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Biden to meet with Afghan president at White House after Karzai slams 'failed' war effort

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Just days after a longtime ally slammed the two-decades-old American military operation in Afghanistan, President Joe Biden will welcome Afghan President Ashraf Ghani to the White House on Friday.

Ghani will be joined by Dr. Abdullah Abdullah, chairman of the High Council for National Reconciliation. The council, which met for the first time last December, is trying to rally the Afghan government and the Taliban around an almost impossible peace deal before American forces leave the country, ending the United States's longest war.

"The visit by President Ghani and Dr. Abdullah will highlight the enduring partnership between the United States and Afghanistan as the military drawdown continues," White House press secretary Jen Psaki said Sunday.

Biden is committed to providing diplomatic, economic, and humanitarian assistance, even after he pulls all remaining U.S. troops and equipment out of Afghanistan by Sept. 11, according to Psaki.

"The United States will remain deeply engaged with the government of Afghanistan to ensure the country never again becomes a safe haven for terrorist groups who pose a threat to the U.S. homeland," she said. "The United States continues to fully support the ongoing peace process and encourages all Afghan parties to participate meaningfully in negotiations to bring an end to the conflict."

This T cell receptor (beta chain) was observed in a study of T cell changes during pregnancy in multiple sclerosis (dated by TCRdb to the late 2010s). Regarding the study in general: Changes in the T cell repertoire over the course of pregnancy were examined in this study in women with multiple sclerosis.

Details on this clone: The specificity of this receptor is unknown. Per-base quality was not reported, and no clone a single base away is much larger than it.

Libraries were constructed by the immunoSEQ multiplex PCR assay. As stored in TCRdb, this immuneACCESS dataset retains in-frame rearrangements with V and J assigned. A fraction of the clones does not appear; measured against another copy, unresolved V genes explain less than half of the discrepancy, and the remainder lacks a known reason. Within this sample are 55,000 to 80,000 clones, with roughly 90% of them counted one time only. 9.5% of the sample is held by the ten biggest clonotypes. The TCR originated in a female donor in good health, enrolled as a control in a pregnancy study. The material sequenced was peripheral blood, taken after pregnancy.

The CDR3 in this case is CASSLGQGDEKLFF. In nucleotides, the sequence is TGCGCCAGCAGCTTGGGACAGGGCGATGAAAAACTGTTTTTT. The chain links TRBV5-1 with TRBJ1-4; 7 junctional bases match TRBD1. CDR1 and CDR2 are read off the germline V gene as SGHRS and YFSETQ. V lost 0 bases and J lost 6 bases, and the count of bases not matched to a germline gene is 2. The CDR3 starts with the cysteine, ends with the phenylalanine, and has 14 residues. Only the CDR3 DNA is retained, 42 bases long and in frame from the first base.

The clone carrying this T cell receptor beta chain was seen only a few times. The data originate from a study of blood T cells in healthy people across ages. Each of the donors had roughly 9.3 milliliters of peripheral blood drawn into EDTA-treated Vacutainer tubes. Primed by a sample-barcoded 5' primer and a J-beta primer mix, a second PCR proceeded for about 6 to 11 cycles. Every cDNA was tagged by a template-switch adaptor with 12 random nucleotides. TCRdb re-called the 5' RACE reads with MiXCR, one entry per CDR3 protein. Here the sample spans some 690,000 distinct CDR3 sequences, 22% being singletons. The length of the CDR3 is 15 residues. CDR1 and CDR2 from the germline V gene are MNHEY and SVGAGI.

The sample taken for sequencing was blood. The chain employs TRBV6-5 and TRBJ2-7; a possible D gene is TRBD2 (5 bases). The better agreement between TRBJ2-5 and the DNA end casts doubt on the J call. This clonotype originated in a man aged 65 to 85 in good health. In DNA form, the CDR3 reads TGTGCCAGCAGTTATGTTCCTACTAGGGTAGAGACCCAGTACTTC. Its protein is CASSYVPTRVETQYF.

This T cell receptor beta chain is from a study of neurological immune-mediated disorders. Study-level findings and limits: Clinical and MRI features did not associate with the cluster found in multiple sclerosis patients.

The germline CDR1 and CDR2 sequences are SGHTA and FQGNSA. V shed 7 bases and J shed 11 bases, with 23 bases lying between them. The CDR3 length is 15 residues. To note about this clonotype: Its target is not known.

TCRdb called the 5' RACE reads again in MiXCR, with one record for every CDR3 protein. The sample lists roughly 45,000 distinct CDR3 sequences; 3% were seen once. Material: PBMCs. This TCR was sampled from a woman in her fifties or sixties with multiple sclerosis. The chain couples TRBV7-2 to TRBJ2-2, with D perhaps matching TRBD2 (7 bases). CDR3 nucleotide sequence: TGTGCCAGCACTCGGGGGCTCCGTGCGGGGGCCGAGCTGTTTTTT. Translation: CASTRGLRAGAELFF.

But Ghani's predecessor, Hamid Karzai, ripped Biden and Washington's NATO partners over the weekend, contending that their joint effort in Afghanistan has been a "total disgrace and disaster."

"The international community came here 20 years ago with this clear objective of fighting extremism and bringing stability," he said in an interview. "But extremism is at the highest point today. So they have failed."

Yet while the Taliban regain ground in Afghanistan, Ghani insisted his country would "be better off without their military presence."

“I think we should defend our own country and look after our own lives," he said. "We don’t want to continue with this misery and indignity that we are facing."

Ghani's 13 years in leadership resulted in economic and social progress in Afghanistan, particularly for women, but they were also marred by corruption allegations.

The U.S. withdrawal is ahead of schedule, on track to conclude by the summer, according to the Pentagon. The risk of a power vacuum is concerning former Department of Defense and State Department officials, as well as existing contractors and advocates pushing for visas for Afghan allies.

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